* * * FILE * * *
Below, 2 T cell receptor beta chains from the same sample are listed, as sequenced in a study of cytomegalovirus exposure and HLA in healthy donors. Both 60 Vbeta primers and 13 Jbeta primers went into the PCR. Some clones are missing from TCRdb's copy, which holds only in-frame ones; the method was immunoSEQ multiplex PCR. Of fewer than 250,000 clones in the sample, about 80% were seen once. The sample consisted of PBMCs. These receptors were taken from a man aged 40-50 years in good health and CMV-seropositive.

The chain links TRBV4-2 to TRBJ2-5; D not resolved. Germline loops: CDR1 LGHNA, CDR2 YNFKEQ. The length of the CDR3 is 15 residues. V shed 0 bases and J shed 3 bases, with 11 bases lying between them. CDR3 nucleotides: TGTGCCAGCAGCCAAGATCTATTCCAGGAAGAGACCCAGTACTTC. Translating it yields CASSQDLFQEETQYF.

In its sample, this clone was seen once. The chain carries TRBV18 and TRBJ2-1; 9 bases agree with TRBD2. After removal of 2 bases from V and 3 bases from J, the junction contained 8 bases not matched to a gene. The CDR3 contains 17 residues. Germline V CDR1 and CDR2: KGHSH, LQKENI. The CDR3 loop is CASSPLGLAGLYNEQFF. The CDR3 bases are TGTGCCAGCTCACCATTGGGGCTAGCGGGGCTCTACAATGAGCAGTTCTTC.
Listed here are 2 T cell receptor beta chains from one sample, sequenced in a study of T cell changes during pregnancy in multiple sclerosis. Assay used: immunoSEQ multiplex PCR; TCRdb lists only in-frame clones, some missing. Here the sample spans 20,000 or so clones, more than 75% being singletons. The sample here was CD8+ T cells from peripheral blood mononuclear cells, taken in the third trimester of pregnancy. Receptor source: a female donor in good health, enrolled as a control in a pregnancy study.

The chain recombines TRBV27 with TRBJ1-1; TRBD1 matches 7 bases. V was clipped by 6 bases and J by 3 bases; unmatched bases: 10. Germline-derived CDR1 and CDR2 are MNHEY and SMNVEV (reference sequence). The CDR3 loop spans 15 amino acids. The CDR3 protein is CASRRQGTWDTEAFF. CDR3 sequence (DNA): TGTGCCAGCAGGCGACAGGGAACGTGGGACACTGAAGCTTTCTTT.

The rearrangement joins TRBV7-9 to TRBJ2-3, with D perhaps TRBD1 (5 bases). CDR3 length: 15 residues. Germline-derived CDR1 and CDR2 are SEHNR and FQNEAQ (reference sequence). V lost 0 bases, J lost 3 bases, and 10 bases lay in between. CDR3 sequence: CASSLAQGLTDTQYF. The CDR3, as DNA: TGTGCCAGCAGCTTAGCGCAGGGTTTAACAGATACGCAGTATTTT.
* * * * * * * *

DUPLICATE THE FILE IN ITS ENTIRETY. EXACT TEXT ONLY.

Below, 2 T cell receptor beta chains from the same sample are listed, as sequenced in a study of cytomegalovirus exposure and HLA in healthy donors. Both 60 Vbeta primers and 13 Jbeta primers went into the PCR. Some clones are missing from TCRdb's copy, which holds only in-frame ones; the method was immunoSEQ multiplex PCR. Of fewer than 250,000 clones in the sample, about 80% were seen once. The sample consisted of PBMCs. These receptors were taken from a man aged 40-50 years in good health and CMV-seropositive.

The chain links TRBV4-2 to TRBJ2-5; D not resolved. Germline loops: CDR1 LGHNA, CDR2 YNFKEQ. The length of the CDR3 is 15 residues. V shed 0 bases and J shed 3 bases, with 11 bases lying between them. CDR3 nucleotides: TGTGCCAGCAGCCAAGATCTATTCCAGGAAGAGACCCAGTACTTC. Translating it yields CASSQDLFQEETQYF.

In its sample, this clone was seen once. The chain carries TRBV18 and TRBJ2-1; 9 bases agree with TRBD2. After removal of 2 bases from V and 3 bases from J, the junction contained 8 bases not matched to a gene. The CDR3 contains 17 residues. Germline V CDR1 and CDR2: KGHSH, LQKENI. The CDR3 loop is CASSPLGLAGLYNEQFF. The CDR3 bases are TGTGCCAGCTCACCATTGGGGCTAGCGGGGCTCTACAATGAGCAGTTCTTC.
Listed here are 2 T cell receptor beta chains from one sample, sequenced in a study of T cell changes during pregnancy in multiple sclerosis. Assay used: immunoSEQ multiplex PCR; TCRdb lists only in-frame clones, some missing. Here the sample spans 20,000 or so clones, more than 75% being singletons. The sample here was CD8+ T cells from peripheral blood mononuclear cells, taken in the third trimester of pregnancy. Receptor source: a female donor in good health, enrolled as a control in a pregnancy study.

The chain recombines TRBV27 with TRBJ1-1; TRBD1 matches 7 bases. V was clipped by 6 bases and J by 3 bases; unmatched bases: 10. Germline-derived CDR1 and CDR2 are MNHEY and SMNVEV (reference sequence). The CDR3 loop spans 15 amino acids. The CDR3 protein is CASRRQGTWDTEAFF. CDR3 sequence (DNA): TGTGCCAGCAGGCGACAGGGAACGTGGGACACTGAAGCTTTCTTT.

The rearrangement joins TRBV7-9 to TRBJ2-3, with D perhaps TRBD1 (5 bases). CDR3 length: 15 residues. Germline-derived CDR1 and CDR2 are SEHNR and FQNEAQ (reference sequence). V lost 0 bases, J lost 3 bases, and 10 bases lay in between. CDR3 sequence: CASSLAQGLTDTQYF. The CDR3, as DNA: TGTGCCAGCAGCTTAGCGCAGGGTTTAACAGATACGCAGTATTTT.